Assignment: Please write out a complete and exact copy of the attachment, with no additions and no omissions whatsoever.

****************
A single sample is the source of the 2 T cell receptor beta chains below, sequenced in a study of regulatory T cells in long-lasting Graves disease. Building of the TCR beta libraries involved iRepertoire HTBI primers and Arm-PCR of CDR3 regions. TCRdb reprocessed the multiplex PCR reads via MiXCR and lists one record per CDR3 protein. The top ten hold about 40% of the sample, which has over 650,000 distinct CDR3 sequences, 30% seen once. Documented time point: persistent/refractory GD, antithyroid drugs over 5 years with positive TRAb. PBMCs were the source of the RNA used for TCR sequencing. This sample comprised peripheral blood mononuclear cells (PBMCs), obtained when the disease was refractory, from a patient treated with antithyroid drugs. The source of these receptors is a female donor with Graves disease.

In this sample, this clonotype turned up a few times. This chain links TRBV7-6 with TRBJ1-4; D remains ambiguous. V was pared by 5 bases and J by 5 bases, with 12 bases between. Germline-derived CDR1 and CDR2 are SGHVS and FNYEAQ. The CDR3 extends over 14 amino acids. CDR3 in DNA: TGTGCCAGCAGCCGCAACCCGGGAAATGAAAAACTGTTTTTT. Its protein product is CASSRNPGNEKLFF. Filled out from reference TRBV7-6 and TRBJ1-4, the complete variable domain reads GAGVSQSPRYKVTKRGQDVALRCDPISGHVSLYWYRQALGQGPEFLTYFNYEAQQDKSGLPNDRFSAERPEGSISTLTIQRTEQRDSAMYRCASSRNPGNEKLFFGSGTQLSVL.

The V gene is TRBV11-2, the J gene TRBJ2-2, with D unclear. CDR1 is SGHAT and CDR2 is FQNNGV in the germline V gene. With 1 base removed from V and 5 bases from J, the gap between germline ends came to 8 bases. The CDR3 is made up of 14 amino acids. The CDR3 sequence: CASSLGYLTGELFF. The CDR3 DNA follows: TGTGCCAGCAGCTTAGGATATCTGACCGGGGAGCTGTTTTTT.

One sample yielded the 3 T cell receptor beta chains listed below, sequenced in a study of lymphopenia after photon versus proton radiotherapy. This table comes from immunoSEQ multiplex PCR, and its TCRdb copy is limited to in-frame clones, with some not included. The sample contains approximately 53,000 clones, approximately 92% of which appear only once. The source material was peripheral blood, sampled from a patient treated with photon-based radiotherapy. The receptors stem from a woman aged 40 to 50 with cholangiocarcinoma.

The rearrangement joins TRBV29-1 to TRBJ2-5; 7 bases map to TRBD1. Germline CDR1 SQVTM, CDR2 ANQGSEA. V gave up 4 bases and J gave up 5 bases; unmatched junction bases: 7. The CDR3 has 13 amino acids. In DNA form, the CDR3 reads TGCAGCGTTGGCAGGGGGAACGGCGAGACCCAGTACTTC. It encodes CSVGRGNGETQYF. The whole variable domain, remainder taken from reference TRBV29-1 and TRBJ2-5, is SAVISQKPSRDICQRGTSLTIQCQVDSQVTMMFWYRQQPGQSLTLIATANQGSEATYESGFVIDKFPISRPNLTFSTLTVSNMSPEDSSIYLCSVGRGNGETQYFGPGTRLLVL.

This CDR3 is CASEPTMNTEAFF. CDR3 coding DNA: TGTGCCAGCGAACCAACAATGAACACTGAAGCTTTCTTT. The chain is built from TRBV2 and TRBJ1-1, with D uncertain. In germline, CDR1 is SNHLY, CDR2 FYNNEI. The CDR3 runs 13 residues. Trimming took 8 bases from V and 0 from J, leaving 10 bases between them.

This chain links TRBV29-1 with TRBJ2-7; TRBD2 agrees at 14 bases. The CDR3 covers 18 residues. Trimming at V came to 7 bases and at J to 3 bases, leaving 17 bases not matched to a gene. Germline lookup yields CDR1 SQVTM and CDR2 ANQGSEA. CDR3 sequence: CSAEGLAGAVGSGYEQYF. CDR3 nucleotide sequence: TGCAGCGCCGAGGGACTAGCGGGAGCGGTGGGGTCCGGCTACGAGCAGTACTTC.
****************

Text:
A single sample is the source of the 2 T cell receptor beta chains below, sequenced in a study of regulatory T cells in long-lasting Graves disease. Building of the TCR beta libraries involved iRepertoire HTBI primers and Arm-PCR of CDR3 regions. TCRdb reprocessed the multiplex PCR reads via MiXCR and lists one record per CDR3 protein. The top ten hold about 40% of the sample, which has over 650,000 distinct CDR3 sequences, 30% seen once. Documented time point: persistent/refractory GD, antithyroid drugs over 5 years with positive TRAb. PBMCs were the source of the RNA used for TCR sequencing. This sample comprised peripheral blood mononuclear cells (PBMCs), obtained when the disease was refractory, from a patient treated with antithyroid drugs. The source of these receptors is a female donor with Graves disease.

In this sample, this clonotype turned up a few times. This chain links TRBV7-6 with TRBJ1-4; D remains ambiguous. V was pared by 5 bases and J by 5 bases, with 12 bases between. Germline-derived CDR1 and CDR2 are SGHVS and FNYEAQ. The CDR3 extends over 14 amino acids. CDR3 in DNA: TGTGCCAGCAGCCGCAACCCGGGAAATGAAAAACTGTTTTTT. Its protein product is CASSRNPGNEKLFF. Filled out from reference TRBV7-6 and TRBJ1-4, the complete variable domain reads GAGVSQSPRYKVTKRGQDVALRCDPISGHVSLYWYRQALGQGPEFLTYFNYEAQQDKSGLPNDRFSAERPEGSISTLTIQRTEQRDSAMYRCASSRNPGNEKLFFGSGTQLSVL.

The V gene is TRBV11-2, the J gene TRBJ2-2, with D unclear. CDR1 is SGHAT and CDR2 is FQNNGV in the germline V gene. With 1 base removed from V and 5 bases from J, the gap between germline ends came to 8 bases. The CDR3 is made up of 14 amino acids. The CDR3 sequence: CASSLGYLTGELFF. The CDR3 DNA follows: TGTGCCAGCAGCTTAGGATATCTGACCGGGGAGCTGTTTTTT.

One sample yielded the 3 T cell receptor beta chains listed below, sequenced in a study of lymphopenia after photon versus proton radiotherapy. This table comes from immunoSEQ multiplex PCR, and its TCRdb copy is limited to in-frame clones, with some not included. The sample contains approximately 53,000 clones, approximately 92% of which appear only once. The source material was peripheral blood, sampled from a patient treated with photon-based radiotherapy. The receptors stem from a woman aged 40 to 50 with cholangiocarcinoma.

The rearrangement joins TRBV29-1 to TRBJ2-5; 7 bases map to TRBD1. Germline CDR1 SQVTM, CDR2 ANQGSEA. V gave up 4 bases and J gave up 5 bases; unmatched junction bases: 7. The CDR3 has 13 amino acids. In DNA form, the CDR3 reads TGCAGCGTTGGCAGGGGGAACGGCGAGACCCAGTACTTC. It encodes CSVGRGNGETQYF. The whole variable domain, remainder taken from reference TRBV29-1 and TRBJ2-5, is SAVISQKPSRDICQRGTSLTIQCQVDSQVTMMFWYRQQPGQSLTLIATANQGSEATYESGFVIDKFPISRPNLTFSTLTVSNMSPEDSSIYLCSVGRGNGETQYFGPGTRLLVL.

This CDR3 is CASEPTMNTEAFF. CDR3 coding DNA: TGTGCCAGCGAACCAACAATGAACACTGAAGCTTTCTTT. The chain is built from TRBV2 and TRBJ1-1, with D uncertain. In germline, CDR1 is SNHLY, CDR2 FYNNEI. The CDR3 runs 13 residues. Trimming took 8 bases from V and 0 from J, leaving 10 bases between them.

This chain links TRBV29-1 with TRBJ2-7; TRBD2 agrees at 14 bases. The CDR3 covers 18 residues. Trimming at V came to 7 bases and at J to 3 bases, leaving 17 bases not matched to a gene. Germline lookup yields CDR1 SQVTM and CDR2 ANQGSEA. CDR3 sequence: CSAEGLAGAVGSGYEQYF. CDR3 nucleotide sequence: TGCAGCGCCGAGGGACTAGCGGGAGCGGTGGGGTCCGGCTACGAGCAGTACTTC.